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  • #91
    Originally posted by Mez' View Post
    I don't think anyone seriously use that idiotic long mouse travel way of switching.
    Same as nobody other than nerds use the keyboard to access the overview (and constantly move your hands around between scratching your butt and the keyboard, or from trackpad to keyboard for shortcuts).
    There are only two ways for normal users to switch:
    - touchpad gestures able to steer most actions so that it doesn't require moving your right hand except for typing
    - A dock/panel

    The rest is nerds talking nonsense as they are completely out of touch with reality (along with Gnome devs).
    Apparently I'm a nerd that's out of touch with reality (as I even have a super ultrawide screen, and I still will flick up to the corner (that's what really high DPI mice are for)). Not sure why you're always scratching your butt, maybe you should see a doctor about that?

    But also... trackpads are a necessary evil when you're without a mouse / touch screen. They're generally terrible. Seriously, on a laptop with keyboard shortcuts and a touch screen Gnome shell is awesome.

    You know what I use the dock/panel for? launching the initial apps when I first start up my computer (as those are where I stash the 'favorites') Other than that, I basically hit the meta key, start typing what I want to launch, and hit enter. Granted, if you have a rash, you may have more difficulty typing anything.

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    • #92
      Originally posted by bple2137 View Post
      Showing the overview with all opened windows miniatures make sense if you've got 3-4 windows opened and you rarely switch between them. With tons of windows opened and switching very often it's just dumb. If there's lots of windows it's hard to distinguish then and tell which one you need. Alt-tab fixes that mostly, but how about mouse only and how about your muscle memory picking an app quickly every time from the same place?
      That example is more about your own habits. Maybe you will need to readjust it by exploring a different way to manage your own desktop by taking advantage of dynamic workspaces. You can even configure the speed of the mouse for your needs.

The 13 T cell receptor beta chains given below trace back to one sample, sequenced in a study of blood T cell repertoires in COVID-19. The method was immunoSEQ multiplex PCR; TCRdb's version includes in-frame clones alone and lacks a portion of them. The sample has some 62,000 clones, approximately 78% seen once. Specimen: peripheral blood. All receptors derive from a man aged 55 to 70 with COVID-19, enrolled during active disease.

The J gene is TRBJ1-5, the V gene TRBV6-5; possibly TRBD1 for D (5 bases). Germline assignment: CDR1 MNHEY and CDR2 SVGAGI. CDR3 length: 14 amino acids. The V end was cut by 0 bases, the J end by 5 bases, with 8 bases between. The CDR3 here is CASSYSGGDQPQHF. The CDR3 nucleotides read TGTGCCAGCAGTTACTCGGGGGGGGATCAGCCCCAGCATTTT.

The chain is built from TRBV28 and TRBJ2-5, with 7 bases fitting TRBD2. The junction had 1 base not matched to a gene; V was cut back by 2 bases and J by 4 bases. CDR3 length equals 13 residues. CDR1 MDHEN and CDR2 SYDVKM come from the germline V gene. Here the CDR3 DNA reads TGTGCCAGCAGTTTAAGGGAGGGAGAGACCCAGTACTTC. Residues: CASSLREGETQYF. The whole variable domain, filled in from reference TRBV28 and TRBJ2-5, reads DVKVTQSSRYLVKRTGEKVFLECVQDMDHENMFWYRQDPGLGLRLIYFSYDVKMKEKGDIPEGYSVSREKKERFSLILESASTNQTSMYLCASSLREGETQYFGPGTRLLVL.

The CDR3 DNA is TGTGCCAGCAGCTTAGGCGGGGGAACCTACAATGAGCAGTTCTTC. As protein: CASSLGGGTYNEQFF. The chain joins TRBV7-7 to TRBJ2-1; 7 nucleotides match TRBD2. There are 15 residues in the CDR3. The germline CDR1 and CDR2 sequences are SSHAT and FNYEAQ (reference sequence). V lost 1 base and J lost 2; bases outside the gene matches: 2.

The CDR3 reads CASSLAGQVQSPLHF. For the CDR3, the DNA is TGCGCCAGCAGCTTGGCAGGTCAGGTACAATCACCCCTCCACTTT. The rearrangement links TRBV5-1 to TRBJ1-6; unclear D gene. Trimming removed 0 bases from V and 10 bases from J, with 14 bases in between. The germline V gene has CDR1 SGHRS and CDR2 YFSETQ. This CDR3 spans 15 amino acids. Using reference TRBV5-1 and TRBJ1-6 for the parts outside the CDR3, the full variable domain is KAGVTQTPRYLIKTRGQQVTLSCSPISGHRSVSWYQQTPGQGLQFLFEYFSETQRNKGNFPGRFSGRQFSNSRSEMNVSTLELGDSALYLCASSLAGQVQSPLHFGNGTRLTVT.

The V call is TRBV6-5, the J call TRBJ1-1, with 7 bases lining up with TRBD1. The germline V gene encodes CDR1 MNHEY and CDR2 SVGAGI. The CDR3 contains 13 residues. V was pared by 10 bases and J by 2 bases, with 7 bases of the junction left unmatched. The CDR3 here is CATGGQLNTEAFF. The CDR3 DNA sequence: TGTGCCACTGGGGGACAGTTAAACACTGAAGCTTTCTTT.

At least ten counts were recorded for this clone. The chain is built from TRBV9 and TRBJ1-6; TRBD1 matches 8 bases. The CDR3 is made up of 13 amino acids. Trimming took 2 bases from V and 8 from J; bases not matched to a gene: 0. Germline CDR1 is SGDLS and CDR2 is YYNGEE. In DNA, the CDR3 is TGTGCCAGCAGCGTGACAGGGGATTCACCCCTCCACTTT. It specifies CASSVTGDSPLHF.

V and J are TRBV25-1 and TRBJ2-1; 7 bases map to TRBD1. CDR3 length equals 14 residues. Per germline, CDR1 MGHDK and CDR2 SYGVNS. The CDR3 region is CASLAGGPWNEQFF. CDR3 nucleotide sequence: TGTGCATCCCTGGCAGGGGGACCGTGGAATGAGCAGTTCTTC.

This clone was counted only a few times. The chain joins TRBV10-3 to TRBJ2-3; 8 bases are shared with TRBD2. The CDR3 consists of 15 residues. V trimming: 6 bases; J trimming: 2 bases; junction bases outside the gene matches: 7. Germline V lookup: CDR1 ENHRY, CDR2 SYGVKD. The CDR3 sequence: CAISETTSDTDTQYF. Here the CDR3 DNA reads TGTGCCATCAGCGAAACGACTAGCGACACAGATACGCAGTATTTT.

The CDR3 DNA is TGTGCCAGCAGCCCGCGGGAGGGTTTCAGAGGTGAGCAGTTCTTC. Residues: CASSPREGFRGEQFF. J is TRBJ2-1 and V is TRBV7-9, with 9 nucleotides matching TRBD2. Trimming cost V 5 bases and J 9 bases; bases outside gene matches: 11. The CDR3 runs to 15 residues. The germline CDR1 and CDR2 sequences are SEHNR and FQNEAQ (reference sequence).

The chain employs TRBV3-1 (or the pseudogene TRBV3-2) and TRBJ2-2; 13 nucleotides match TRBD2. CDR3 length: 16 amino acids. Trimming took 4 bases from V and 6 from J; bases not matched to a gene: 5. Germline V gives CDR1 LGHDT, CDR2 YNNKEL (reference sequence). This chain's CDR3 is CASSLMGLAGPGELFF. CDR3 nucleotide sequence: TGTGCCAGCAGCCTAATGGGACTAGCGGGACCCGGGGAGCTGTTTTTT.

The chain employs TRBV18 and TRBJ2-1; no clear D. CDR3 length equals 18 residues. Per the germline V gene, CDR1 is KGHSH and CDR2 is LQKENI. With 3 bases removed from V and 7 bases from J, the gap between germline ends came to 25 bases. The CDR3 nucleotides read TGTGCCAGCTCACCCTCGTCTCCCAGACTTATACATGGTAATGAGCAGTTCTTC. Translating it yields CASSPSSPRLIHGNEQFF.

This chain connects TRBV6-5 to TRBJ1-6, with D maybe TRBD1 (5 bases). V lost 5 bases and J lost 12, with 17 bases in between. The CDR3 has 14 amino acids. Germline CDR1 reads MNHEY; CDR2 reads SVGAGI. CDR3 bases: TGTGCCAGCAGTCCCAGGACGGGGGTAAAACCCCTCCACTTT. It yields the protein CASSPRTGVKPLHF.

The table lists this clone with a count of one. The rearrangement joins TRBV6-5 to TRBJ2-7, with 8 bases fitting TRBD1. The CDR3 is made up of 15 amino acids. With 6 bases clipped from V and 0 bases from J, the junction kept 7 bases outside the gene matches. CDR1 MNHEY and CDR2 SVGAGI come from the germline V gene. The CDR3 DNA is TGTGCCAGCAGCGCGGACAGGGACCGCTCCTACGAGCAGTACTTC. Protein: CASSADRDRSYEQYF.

GNOME wouldn't be that bad if there was an official dash-to-dock or dash-to-panel extension that doesn't break on every release.
      Each respective maintainers of these extensions can follow the incoming changes done for the core and adjust in consequence. Breakage happens regardless. Let remind the key issues is active maintenance.
      System tray? (yes, it's still relevant and lack of it makes some apps not being able to run in the background or you have a little tiny window with one icon in case of Wine).
      System tray is depreciated long time ago in favour of notifications. Those applications need to update to properly support desktop environment backend i.e. dbus

      Nope, you need to supplement it with extensions or even write your own. You want it to be clear and minimalistic by default? What's the problem with making some optional features? Does default KDE Plasma layout seem complex and bloated?
      GNOME Shell is different from KDE Plasma (which aims to stay visually closer to Microsoft Windows environment in term of experience) in term of philosophy and approaches. Users willing to tweak GNOME Shell spent less times posting here by writing their extensions for their own uses and share via extensions website should they desire. Should they think these extensions are worth to bring to the core GNOME, they will need to provide a rationale and explain the benefits.

      The desktop feels rock solid and stable experience until you install 10 different extensions so that it was more convenient to use.
      The issue is mostly related to the extensions rather than the core which can conflict each other sometimes.

      I'm not trying to rant GNOME, because it's not bad after all and they do many things better than KDE, but I'm not the first person trying to make a constructive point. It's frustrating that it's always ignored by the GNOME devs and fans.
      The topic is about the updated GNOME Human Interface Guideline. Posting what you think is the constructive points above is simply out of place.

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      • #93
        Likewise, a good name should avoid:
        • Using trademarks or names of other projects (for example: GNOME Instant Video).
        • Having a ā€œGā€ prefix (for example: GMusic).
        • Overly complicated names and/or acronyms.
        • Puns and inside jokes.
        • Non-standard punctuation or whitespace (for example: SuperWriter).
        • Made-up words or word combinations.
        So lets talk about "GNOME" = "GNU Network Object Model Environment"
        It's certainly any acronym, its certainly overly complicated, it's having a "G" prefix, which stands for the name of another project, i.e. GNU/Linux.
        I am pretty sure there is also a pun or joke behind it, we just don't know, because it is an inside joke.
        Like any other proper name, it is actually a made-up word. I mean, what is a GNOME Shell? Seafood for little people?
        Oh yey, it does have proper punctuation (well, at least as long we are talking English).

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        • #94
          Originally posted by finalzone View Post

          GNOME Shell is different from KDE Plasma (which aims to stay visually closer to Microsoft Windows environment in term of experience) in term of philosophy and approaches. Users willing to tweak GNOME Shell spent less times posting here by writing their extensions for their own uses and share via extensions website should they desire. Should they think these extensions are worth to bring to the core GNOME, they will need to provide a rationale and explain the benefits.
          KDE Plasma doesn't aims to stay visually closer to Microsoft Windows though

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          • #95
            Originally posted by leech View Post